There was no one there.
“What is happening? Where are they?” Cece turned to her parents, a plea in her eyes. “Where is Therese?”
“Oh, honey,” Iya said, and patted Cece’s shoulder. “I think we may be too late.”
Back home, Cece sat at the dining table and tried to process what had just happened. How could Reesa do that? she thought. How could her one and only friend in the world just move away without telling her or giving her the opportunity to say goodbye?
While Baba spoke on the phone, trying to reach Mr. Njinga, Iya made Cece her favorite beverage: hot chocolate with honey and marshmallows. Or, her favorite beverage when she was, like, five—not that Iya could be bothered to remember she was not five anymore. Cece was in need of warmth, though, and decided, Hot chocolate is fine, I guess. However, when it did come, she was too downbeat to drink any of it, and just let it sit there, getting cold.
We were supposed to start Gemshore Secondary together on Monday. Cece picked at her fingers, nervous just at the thought. How am I supposed to start secondary school all on my own?
While her mother rummaged around trying to make breakfast, Baba finished his call.
“They’re already at the airport,” he announced. “They’re getting ready to board. He says they’re moving to a place called Scottsdale. It’s in the USA.”
“Why didn’t she tell me it would happen so fast?” Cece asked, to no one in particular. “Why did she wait until last night?”
“Well, Mr. Njinga says it was quite sudden. None of his children even knew they were moving this quickly—not Therese, not her brothers.”
“But still . . .”
“Honey dearest,” Iya said. “I know it feels horrible to lose your best friend, but I’m sure she would have told you if she could. Don’t worry—once they land, you can speak to her on your Baba’s phone.”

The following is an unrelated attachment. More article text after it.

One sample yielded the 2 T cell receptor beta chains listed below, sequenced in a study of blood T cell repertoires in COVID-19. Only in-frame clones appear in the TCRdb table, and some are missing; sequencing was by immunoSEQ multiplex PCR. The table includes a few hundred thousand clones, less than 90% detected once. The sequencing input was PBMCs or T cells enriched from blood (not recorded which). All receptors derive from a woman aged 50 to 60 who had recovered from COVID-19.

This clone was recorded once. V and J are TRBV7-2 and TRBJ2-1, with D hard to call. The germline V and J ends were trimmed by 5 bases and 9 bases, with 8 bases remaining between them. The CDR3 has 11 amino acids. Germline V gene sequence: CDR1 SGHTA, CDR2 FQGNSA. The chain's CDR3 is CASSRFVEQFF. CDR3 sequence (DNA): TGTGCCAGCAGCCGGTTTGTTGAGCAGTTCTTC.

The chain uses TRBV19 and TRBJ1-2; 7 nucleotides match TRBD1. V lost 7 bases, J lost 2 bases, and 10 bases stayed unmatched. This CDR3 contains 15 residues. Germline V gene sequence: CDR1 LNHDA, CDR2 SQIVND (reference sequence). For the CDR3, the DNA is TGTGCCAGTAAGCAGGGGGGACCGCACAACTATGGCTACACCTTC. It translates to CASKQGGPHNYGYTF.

Cece ate the rest of her breakfast in uncharacteristic silence. Midway through her meal of wheat bread with mayo and sausages, the tablet chimed again. Iya picked it up, put on her glasses, and squinted at it.
“I think it’s your friend,” she said, and passed the iPad to Cece.
I’m sorry I didn’t tell you, the message from Therese read. It was very . . . fast.
Cece put down the tablet and finished her breakfast. Once done, she went to the den, the only other room with a TV besides the living room, where her video gaming console was hooked up. She pulled a beanbag chair across, settled into the plush foam in front of the TV, slipped on her headphones, and picked up her controller.
The housekeeper had come early the day before—a public holiday—and helped Cece with folding her clothes and arranging her books and putting her socks in the washer. Today being a weekend following a public holiday also meant she had done her homework the day before. Now, all she had was free time to do whatever she wished with.
But only as the game world wrapped around her did she remember that with Therese gone, she had no one to play Minecraft with.
* * *
- Cristina Anderca